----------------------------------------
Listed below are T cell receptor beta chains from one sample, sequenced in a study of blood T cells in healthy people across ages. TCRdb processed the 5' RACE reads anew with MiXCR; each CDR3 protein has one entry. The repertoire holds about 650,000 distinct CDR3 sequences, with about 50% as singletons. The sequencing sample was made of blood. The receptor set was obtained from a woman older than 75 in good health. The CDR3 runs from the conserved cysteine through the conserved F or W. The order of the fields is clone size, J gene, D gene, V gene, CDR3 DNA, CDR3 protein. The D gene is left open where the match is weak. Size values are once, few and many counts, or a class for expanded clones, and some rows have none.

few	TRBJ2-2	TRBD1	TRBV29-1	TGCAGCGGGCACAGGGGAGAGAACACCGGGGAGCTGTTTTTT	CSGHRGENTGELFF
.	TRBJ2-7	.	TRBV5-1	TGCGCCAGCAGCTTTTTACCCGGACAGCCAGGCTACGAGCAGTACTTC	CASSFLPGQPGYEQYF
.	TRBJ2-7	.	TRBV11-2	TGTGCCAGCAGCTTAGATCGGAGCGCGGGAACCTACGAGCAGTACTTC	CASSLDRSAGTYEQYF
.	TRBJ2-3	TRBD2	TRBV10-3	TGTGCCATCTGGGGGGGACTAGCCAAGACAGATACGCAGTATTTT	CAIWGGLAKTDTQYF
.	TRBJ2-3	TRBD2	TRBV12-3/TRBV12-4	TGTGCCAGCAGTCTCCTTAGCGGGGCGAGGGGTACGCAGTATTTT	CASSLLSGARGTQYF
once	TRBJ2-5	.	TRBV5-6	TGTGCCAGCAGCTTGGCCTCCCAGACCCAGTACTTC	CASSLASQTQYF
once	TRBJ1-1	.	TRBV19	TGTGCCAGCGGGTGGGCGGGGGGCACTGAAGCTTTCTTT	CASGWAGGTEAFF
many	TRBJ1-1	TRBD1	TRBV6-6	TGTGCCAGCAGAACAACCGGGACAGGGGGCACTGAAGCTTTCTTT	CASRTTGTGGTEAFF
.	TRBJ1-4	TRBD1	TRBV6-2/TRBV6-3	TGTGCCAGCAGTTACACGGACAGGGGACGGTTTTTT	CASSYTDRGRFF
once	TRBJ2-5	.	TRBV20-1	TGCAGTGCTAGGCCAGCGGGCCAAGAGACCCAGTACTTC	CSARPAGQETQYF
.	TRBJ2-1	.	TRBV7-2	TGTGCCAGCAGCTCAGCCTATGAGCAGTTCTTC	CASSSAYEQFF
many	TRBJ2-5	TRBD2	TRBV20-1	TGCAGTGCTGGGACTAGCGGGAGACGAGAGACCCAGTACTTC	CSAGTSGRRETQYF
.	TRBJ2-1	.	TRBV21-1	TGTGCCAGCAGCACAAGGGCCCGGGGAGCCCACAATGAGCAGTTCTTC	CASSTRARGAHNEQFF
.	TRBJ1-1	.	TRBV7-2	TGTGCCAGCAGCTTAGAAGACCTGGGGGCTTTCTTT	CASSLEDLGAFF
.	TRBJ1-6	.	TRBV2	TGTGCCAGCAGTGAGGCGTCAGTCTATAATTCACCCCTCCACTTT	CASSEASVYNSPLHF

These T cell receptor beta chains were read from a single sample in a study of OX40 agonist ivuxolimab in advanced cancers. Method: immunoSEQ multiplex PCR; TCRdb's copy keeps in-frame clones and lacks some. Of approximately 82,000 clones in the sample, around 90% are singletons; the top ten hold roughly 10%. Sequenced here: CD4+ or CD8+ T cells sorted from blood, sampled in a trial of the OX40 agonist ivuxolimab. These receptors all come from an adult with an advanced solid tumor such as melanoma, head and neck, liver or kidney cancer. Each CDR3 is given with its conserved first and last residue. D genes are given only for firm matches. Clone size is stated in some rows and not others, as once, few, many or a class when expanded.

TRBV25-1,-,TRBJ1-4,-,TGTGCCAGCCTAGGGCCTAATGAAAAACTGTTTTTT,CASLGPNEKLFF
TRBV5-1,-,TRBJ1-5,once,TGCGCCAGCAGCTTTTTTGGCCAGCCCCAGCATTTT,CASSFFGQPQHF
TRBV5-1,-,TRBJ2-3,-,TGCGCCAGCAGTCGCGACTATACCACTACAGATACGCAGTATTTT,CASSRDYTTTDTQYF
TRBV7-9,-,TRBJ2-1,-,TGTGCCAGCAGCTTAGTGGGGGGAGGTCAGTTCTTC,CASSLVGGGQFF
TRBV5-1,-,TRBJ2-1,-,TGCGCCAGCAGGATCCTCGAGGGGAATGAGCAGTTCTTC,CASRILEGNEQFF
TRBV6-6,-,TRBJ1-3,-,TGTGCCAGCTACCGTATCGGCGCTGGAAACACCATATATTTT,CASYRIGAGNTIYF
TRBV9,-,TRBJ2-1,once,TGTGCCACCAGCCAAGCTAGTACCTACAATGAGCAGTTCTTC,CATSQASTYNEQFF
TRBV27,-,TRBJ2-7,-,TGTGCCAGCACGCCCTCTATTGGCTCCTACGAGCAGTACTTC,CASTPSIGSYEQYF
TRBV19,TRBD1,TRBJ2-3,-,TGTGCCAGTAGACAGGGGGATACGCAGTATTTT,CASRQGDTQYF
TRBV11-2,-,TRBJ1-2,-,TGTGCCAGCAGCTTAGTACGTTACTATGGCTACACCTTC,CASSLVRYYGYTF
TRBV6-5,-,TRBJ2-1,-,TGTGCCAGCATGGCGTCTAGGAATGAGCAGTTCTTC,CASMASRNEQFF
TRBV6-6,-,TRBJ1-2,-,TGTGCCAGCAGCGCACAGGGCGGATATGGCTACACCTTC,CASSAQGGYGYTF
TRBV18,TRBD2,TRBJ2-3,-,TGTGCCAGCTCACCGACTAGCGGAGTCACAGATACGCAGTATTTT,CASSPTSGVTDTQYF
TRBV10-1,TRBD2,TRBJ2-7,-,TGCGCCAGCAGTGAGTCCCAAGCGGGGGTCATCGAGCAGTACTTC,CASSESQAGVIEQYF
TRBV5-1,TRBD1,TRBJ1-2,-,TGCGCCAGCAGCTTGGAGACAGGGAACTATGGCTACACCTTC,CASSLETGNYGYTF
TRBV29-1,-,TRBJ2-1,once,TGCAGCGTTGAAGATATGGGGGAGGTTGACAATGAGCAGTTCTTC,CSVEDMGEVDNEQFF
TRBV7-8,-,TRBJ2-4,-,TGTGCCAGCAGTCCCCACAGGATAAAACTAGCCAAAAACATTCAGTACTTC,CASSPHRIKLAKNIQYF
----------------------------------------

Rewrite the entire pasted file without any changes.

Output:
Listed below are T cell receptor beta chains from one sample, sequenced in a study of blood T cells in healthy people across ages. TCRdb processed the 5' RACE reads anew with MiXCR; each CDR3 protein has one entry. The repertoire holds about 650,000 distinct CDR3 sequences, with about 50% as singletons. The sequencing sample was made of blood. The receptor set was obtained from a woman older than 75 in good health. The CDR3 runs from the conserved cysteine through the conserved F or W. The order of the fields is clone size, J gene, D gene, V gene, CDR3 DNA, CDR3 protein. The D gene is left open where the match is weak. Size values are once, few and many counts, or a class for expanded clones, and some rows have none.

few	TRBJ2-2	TRBD1	TRBV29-1	TGCAGCGGGCACAGGGGAGAGAACACCGGGGAGCTGTTTTTT	CSGHRGENTGELFF
.	TRBJ2-7	.	TRBV5-1	TGCGCCAGCAGCTTTTTACCCGGACAGCCAGGCTACGAGCAGTACTTC	CASSFLPGQPGYEQYF
.	TRBJ2-7	.	TRBV11-2	TGTGCCAGCAGCTTAGATCGGAGCGCGGGAACCTACGAGCAGTACTTC	CASSLDRSAGTYEQYF
.	TRBJ2-3	TRBD2	TRBV10-3	TGTGCCATCTGGGGGGGACTAGCCAAGACAGATACGCAGTATTTT	CAIWGGLAKTDTQYF
.	TRBJ2-3	TRBD2	TRBV12-3/TRBV12-4	TGTGCCAGCAGTCTCCTTAGCGGGGCGAGGGGTACGCAGTATTTT	CASSLLSGARGTQYF
once	TRBJ2-5	.	TRBV5-6	TGTGCCAGCAGCTTGGCCTCCCAGACCCAGTACTTC	CASSLASQTQYF
once	TRBJ1-1	.	TRBV19	TGTGCCAGCGGGTGGGCGGGGGGCACTGAAGCTTTCTTT	CASGWAGGTEAFF
many	TRBJ1-1	TRBD1	TRBV6-6	TGTGCCAGCAGAACAACCGGGACAGGGGGCACTGAAGCTTTCTTT	CASRTTGTGGTEAFF
.	TRBJ1-4	TRBD1	TRBV6-2/TRBV6-3	TGTGCCAGCAGTTACACGGACAGGGGACGGTTTTTT	CASSYTDRGRFF
once	TRBJ2-5	.	TRBV20-1	TGCAGTGCTAGGCCAGCGGGCCAAGAGACCCAGTACTTC	CSARPAGQETQYF
.	TRBJ2-1	.	TRBV7-2	TGTGCCAGCAGCTCAGCCTATGAGCAGTTCTTC	CASSSAYEQFF
many	TRBJ2-5	TRBD2	TRBV20-1	TGCAGTGCTGGGACTAGCGGGAGACGAGAGACCCAGTACTTC	CSAGTSGRRETQYF
.	TRBJ2-1	.	TRBV21-1	TGTGCCAGCAGCACAAGGGCCCGGGGAGCCCACAATGAGCAGTTCTTC	CASSTRARGAHNEQFF
.	TRBJ1-1	.	TRBV7-2	TGTGCCAGCAGCTTAGAAGACCTGGGGGCTTTCTTT	CASSLEDLGAFF
.	TRBJ1-6	.	TRBV2	TGTGCCAGCAGTGAGGCGTCAGTCTATAATTCACCCCTCCACTTT	CASSEASVYNSPLHF

These T cell receptor beta chains were read from a single sample in a study of OX40 agonist ivuxolimab in advanced cancers. Method: immunoSEQ multiplex PCR; TCRdb's copy keeps in-frame clones and lacks some. Of approximately 82,000 clones in the sample, around 90% are singletons; the top ten hold roughly 10%. Sequenced here: CD4+ or CD8+ T cells sorted from blood, sampled in a trial of the OX40 agonist ivuxolimab. These receptors all come from an adult with an advanced solid tumor such as melanoma, head and neck, liver or kidney cancer. Each CDR3 is given with its conserved first and last residue. D genes are given only for firm matches. Clone size is stated in some rows and not others, as once, few, many or a class when expanded.

TRBV25-1,-,TRBJ1-4,-,TGTGCCAGCCTAGGGCCTAATGAAAAACTGTTTTTT,CASLGPNEKLFF
TRBV5-1,-,TRBJ1-5,once,TGCGCCAGCAGCTTTTTTGGCCAGCCCCAGCATTTT,CASSFFGQPQHF
TRBV5-1,-,TRBJ2-3,-,TGCGCCAGCAGTCGCGACTATACCACTACAGATACGCAGTATTTT,CASSRDYTTTDTQYF
TRBV7-9,-,TRBJ2-1,-,TGTGCCAGCAGCTTAGTGGGGGGAGGTCAGTTCTTC,CASSLVGGGQFF
TRBV5-1,-,TRBJ2-1,-,TGCGCCAGCAGGATCCTCGAGGGGAATGAGCAGTTCTTC,CASRILEGNEQFF
TRBV6-6,-,TRBJ1-3,-,TGTGCCAGCTACCGTATCGGCGCTGGAAACACCATATATTTT,CASYRIGAGNTIYF
TRBV9,-,TRBJ2-1,once,TGTGCCACCAGCCAAGCTAGTACCTACAATGAGCAGTTCTTC,CATSQASTYNEQFF
TRBV27,-,TRBJ2-7,-,TGTGCCAGCACGCCCTCTATTGGCTCCTACGAGCAGTACTTC,CASTPSIGSYEQYF
TRBV19,TRBD1,TRBJ2-3,-,TGTGCCAGTAGACAGGGGGATACGCAGTATTTT,CASRQGDTQYF
TRBV11-2,-,TRBJ1-2,-,TGTGCCAGCAGCTTAGTACGTTACTATGGCTACACCTTC,CASSLVRYYGYTF
TRBV6-5,-,TRBJ2-1,-,TGTGCCAGCATGGCGTCTAGGAATGAGCAGTTCTTC,CASMASRNEQFF
TRBV6-6,-,TRBJ1-2,-,TGTGCCAGCAGCGCACAGGGCGGATATGGCTACACCTTC,CASSAQGGYGYTF
TRBV18,TRBD2,TRBJ2-3,-,TGTGCCAGCTCACCGACTAGCGGAGTCACAGATACGCAGTATTTT,CASSPTSGVTDTQYF
TRBV10-1,TRBD2,TRBJ2-7,-,TGCGCCAGCAGTGAGTCCCAAGCGGGGGTCATCGAGCAGTACTTC,CASSESQAGVIEQYF
TRBV5-1,TRBD1,TRBJ1-2,-,TGCGCCAGCAGCTTGGAGACAGGGAACTATGGCTACACCTTC,CASSLETGNYGYTF
TRBV29-1,-,TRBJ2-1,once,TGCAGCGTTGAAGATATGGGGGAGGTTGACAATGAGCAGTTCTTC,CSVEDMGEVDNEQFF
TRBV7-8,-,TRBJ2-4,-,TGTGCCAGCAGTCCCCACAGGATAAAACTAGCCAAAAACATTCAGTACTTC,CASSPHRIKLAKNIQYF